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Italy travel tips on money saving, personal safety, sightseeing, and enjoying your trip to the fullest from InfoHub suppliers and community members.

Best Places Southern Italy to taste local cuisine
Submitted by M16695 on 2007-09-26
- Tuccino restaurant in Polignano a Mare,
- Poeta Contadino in Alberobello,
- Frantoio Ostuni,
- Puritate Gallipoli,
- Acmet Pascia Otranto,
- Alle due Corti Lecce.
best wines from Southern Italy and Puglia
Submitted by M16695 on 2007-09-26
- Cantele - Amativo,
- Cantele - Teresa Manara,
- Consorzio Produttori di Manduria - Primitivo di Manduria,
- Masseria Monaci - Le Braci,
- Candido - Immensum,
- Candido - Aleatico,
- Azienda Agricola Vallone - ... view more Graticciaia,
- Tormaresca - Fichi Mori,
- Tormaresca - Torcicoda,
- I Pastini - Locorotondo.

best time to travel to Italy
Submitted by M16695 on 2007-09-26
Best time to travel to southern Italy is from September to June. I would avoid July and August when all the Italian tourists invade the most beautiful regions and when the weather gets too hot.

Southern Italy enjoys ... view more mild winter and from March to June and from September to November days are sunny and temperatures never gets below 15 degrees Celsius.
Dinner in a local restaurant
Submitted by M17175 on 2007-11-23
Around the villa and Villetta there are several typical Italian restaurants. A lot of culture from the Etrusken time. Old villages on top of a hill, and the hot water springs in the surrounding.

Italy itself is an ... view more open museum with special architecture seen all over the country. In the villa you will find a map with all the things to do and to see.
How To Get Joy & Value On Cooking School Tours
Submitted by M05151 on 2009-05-21
Enjoy these four tips on getting the most joy and value on your cooking school tour in Italy, gleaned from my 14 years experience creating and leading these tours in Italy.

1. Many cooking school tour members say, ... view more "I've eaten too much! There's too much food.”

Find out what’s on your menu so you can pace yourself and avoid eating a lot of one course only to find three more courses are coming and you don't have room for all the wonderful food. Sample a little of everything so you experience as many dishes as possible.

2. Some cooking school tour members say, "I didn't get enough time to cook hands-on in the lesson. The chef did too much of the cooking."

Get beside the chef and be assertive, “I’d like to do that.”

3. Some cooking school students ask, "Will I gain weight on my cooking tour with all the irresistible food?" Not if you're like this woman.

She lost 10 pounds on her cooking tours in Italy. Italians eat less junk food and more fresh, local foods than many of us. She drank water, no pop. She walked much more than at home.

4. Communicate in a direct, friendly way with your tour guide about what you want.

On your tour you may want to change the tour itinerary a bit. For example, you discover tempting leather shops in a Tuscan hill town and want to spend more time shopping and fore go your spa treatments on the itinerary.

Ask your tour guide how you can change activities. Most guides try to be as flexible as possible. After all, their job is making sure you enjoy yourself!

If you're not enjoying something on your tour, take your guide aside and give constructive, friendly feedback. Don't be like some people who say nothing about their disappointments until they fill out the evaluation form at the tour’s end when it's too late to help them.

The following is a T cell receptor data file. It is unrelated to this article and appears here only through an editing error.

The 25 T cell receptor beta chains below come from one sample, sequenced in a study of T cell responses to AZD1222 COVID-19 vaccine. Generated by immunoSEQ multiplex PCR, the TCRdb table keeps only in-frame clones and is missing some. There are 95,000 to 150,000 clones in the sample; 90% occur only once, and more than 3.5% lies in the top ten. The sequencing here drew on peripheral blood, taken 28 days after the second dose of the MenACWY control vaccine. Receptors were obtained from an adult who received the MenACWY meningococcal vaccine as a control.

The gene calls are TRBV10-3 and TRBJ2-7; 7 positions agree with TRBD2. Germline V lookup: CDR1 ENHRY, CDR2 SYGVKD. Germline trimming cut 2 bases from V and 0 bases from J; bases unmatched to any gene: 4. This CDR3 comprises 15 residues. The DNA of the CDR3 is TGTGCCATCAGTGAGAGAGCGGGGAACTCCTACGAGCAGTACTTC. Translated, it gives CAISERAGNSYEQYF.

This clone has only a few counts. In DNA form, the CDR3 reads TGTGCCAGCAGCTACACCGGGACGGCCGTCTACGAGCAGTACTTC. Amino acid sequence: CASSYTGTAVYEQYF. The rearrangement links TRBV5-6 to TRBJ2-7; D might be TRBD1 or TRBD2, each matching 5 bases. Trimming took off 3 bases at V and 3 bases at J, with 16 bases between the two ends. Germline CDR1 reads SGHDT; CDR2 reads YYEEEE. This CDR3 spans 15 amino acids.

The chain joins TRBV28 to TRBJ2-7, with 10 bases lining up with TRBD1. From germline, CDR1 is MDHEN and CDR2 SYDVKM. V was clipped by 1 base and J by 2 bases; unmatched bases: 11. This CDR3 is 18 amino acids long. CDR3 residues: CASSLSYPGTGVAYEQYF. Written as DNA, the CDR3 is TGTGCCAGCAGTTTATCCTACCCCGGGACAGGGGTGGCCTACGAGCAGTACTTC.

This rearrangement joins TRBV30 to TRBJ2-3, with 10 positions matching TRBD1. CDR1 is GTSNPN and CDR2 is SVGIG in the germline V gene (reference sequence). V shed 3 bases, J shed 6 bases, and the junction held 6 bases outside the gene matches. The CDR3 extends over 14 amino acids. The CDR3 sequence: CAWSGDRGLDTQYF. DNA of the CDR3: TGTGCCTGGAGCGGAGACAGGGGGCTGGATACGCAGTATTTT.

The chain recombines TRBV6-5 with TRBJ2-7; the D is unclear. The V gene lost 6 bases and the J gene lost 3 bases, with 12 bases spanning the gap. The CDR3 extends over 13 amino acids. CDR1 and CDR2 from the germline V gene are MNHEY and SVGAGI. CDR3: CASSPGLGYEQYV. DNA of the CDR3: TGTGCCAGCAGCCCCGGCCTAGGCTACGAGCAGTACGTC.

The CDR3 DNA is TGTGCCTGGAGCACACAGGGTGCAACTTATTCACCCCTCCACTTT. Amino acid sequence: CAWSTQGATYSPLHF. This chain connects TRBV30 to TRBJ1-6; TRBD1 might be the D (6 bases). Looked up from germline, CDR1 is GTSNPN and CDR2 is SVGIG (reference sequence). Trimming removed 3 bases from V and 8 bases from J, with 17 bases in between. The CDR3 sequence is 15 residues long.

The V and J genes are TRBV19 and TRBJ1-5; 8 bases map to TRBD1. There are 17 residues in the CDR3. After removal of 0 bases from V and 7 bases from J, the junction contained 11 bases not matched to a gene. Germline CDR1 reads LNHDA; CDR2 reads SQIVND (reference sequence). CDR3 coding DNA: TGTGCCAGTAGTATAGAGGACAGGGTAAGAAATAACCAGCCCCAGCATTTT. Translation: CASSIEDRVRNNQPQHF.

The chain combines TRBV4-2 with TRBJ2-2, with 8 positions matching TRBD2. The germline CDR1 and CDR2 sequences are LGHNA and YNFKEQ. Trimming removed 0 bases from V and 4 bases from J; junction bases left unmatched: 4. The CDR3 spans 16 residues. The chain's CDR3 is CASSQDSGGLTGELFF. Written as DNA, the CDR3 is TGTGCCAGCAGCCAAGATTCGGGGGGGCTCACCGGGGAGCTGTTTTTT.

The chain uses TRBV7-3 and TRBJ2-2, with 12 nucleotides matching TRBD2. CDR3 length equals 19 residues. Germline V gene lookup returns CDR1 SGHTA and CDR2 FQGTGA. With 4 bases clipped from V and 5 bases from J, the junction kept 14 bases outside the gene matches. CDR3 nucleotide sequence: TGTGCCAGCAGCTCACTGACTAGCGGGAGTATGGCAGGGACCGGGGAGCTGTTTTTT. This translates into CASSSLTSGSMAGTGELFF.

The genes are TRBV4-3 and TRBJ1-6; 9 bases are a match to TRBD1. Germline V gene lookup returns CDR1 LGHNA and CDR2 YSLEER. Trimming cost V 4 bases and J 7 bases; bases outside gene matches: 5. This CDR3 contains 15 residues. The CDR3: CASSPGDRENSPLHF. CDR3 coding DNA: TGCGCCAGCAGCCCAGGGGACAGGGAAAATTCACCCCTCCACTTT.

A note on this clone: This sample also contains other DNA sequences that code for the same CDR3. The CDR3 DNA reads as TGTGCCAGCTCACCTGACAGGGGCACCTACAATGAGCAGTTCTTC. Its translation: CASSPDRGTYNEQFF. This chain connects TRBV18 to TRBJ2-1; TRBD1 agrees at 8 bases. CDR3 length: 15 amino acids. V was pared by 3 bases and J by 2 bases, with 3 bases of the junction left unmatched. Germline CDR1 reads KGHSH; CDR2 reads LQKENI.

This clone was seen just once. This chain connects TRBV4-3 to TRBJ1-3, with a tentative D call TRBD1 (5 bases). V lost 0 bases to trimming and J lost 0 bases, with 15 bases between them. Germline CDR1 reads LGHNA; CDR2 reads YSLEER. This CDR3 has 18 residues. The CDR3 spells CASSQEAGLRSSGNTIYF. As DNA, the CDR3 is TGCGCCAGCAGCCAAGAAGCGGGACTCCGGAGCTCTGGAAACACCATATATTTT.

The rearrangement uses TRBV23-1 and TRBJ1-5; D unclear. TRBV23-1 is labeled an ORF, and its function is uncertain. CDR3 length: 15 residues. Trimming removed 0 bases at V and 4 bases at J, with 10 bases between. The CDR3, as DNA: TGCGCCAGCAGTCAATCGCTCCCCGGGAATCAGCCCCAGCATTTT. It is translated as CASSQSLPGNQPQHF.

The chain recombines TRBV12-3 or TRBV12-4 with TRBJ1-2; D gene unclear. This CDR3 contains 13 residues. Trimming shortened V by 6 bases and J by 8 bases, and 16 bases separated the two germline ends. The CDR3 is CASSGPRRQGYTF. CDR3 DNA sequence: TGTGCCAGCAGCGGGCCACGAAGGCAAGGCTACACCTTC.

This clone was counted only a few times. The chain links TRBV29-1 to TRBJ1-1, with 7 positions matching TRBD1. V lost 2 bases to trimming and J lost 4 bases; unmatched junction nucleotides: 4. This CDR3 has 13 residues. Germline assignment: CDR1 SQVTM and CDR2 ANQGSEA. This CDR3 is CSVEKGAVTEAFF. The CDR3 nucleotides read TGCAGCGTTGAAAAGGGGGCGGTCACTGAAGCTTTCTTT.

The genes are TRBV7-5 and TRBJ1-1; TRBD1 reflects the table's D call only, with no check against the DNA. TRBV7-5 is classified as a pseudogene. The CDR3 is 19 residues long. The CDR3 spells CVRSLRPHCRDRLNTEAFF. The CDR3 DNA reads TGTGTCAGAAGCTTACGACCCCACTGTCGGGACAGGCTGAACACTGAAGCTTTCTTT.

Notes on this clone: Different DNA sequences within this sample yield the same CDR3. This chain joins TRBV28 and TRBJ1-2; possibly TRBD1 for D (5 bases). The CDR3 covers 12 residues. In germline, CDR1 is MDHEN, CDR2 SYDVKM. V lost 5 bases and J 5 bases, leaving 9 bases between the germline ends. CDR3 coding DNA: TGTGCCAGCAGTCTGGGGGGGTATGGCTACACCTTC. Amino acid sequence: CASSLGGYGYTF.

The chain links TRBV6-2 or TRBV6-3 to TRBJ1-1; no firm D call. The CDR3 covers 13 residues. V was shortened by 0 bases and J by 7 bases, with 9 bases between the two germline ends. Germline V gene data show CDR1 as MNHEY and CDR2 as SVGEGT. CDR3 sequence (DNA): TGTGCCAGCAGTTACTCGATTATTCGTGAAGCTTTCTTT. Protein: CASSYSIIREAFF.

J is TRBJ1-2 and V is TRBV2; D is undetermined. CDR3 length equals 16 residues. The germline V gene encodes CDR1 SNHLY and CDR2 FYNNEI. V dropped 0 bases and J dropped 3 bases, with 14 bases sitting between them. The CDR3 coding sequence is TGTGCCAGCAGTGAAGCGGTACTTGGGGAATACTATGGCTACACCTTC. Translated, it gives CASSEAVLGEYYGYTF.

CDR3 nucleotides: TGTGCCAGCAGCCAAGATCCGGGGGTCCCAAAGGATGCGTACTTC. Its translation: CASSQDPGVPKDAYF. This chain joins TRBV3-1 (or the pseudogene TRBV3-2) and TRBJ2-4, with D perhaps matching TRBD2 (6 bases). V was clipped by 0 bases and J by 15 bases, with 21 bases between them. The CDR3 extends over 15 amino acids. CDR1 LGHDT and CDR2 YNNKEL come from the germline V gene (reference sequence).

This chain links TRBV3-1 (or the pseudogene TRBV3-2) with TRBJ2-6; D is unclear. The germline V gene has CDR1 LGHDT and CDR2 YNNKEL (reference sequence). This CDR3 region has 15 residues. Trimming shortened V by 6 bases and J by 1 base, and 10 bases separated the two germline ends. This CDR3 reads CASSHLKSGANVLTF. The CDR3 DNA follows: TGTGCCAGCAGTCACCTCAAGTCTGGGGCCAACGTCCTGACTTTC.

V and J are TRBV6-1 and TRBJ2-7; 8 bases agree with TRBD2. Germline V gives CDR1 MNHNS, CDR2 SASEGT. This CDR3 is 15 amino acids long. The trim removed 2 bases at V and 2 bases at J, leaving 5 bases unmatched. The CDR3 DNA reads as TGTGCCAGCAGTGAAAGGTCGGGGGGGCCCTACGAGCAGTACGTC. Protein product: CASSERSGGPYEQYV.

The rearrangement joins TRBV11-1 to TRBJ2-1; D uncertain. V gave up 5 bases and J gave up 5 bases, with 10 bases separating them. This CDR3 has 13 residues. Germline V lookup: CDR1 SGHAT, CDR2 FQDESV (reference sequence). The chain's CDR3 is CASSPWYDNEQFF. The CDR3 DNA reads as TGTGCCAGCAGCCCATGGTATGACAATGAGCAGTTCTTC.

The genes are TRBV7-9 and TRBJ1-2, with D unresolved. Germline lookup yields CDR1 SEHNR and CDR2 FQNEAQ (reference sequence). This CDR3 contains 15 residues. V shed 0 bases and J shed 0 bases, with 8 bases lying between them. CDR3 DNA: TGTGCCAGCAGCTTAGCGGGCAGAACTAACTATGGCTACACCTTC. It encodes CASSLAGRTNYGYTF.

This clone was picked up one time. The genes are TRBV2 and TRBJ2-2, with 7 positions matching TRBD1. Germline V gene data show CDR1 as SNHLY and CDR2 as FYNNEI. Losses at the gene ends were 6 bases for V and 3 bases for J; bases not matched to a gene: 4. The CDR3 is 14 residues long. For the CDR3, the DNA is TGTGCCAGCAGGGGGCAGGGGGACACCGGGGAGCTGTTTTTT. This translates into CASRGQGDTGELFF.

If you're really enjoying an activity, ask your guide how you can do more of it. Tour guides love seeing you happy and will do all they can to delight you.

Buon viaggio!

Shipping Wine Home
Submitted by M19312 on 2009-05-12
I have found that shipping wine purchased during a wine tour is best accomplished by using a special cardboard shipping box with Styrofoam insert and checking it in as baggage. Boxes typically hold up to 12 bottles and ... view more are used by professionals all the time.
How To Get An Affordable Cooking School Tour
Submitted by M05151 on 2009-05-12
To get an affordable cooking school tour in Italy, ask for what you want.

If you see an Italian cooking school tour you like, but the price is wrong for you, ask the tour operator for what you want. Their yes answer ... view more may surprise you!

Here’s a true story. A Canadian couple was attracted to a four day cooking, wine and walking tour in Piedmont’s Barolo wine country in Italy. Even though the tour was based at a historic hotel and was for just the two of them, the price of 1620 Euros a person (about $2673 Cdn, $2187 US), was beyond their budget this year. They told the tour operator they liked the tour but wanted to pay half that price.

The tour operator asked them what was most important to them for their tour. She redesigned the tour so they stayed at a simple B&B, didn’t take a cooking lesson they weren’t interested in anyway, and had their farewell dinner at the B&B instead of an elegant restaurant.

The new price was 40% less at 1045 Euros (about $1724 Cdn, $1411 US). This time they said yes!

Affordable Cooking School Tours: Local Families
Submitted by M05151 on 2009-05-13
Take cooking school tours where you stay and cook with local families in their homes. You get a better taste of genuine Italian life and often spend less than for a comparable tour based at an elegant villa with a top ... view more chef.

Let's compare two cooking school tours at a lovely villa hotel and at a family's farm house in Tuscany's Chianti area.

For six nights at a luxurious, four star villa hotel, enjoy three full menu, hands-on cooking lessons with a top professional chef in a state of the art kitchen for $2800 (March, November, December) to $3500 U.S. (May to October). The tour also includes transfers from Florence, welcome dinner, three meals after cooking lessons, picnic lunch, wine tasting, a light dinner, castle visit, half day walking tour and drive to Siena and San Gimignano where you explore on your own.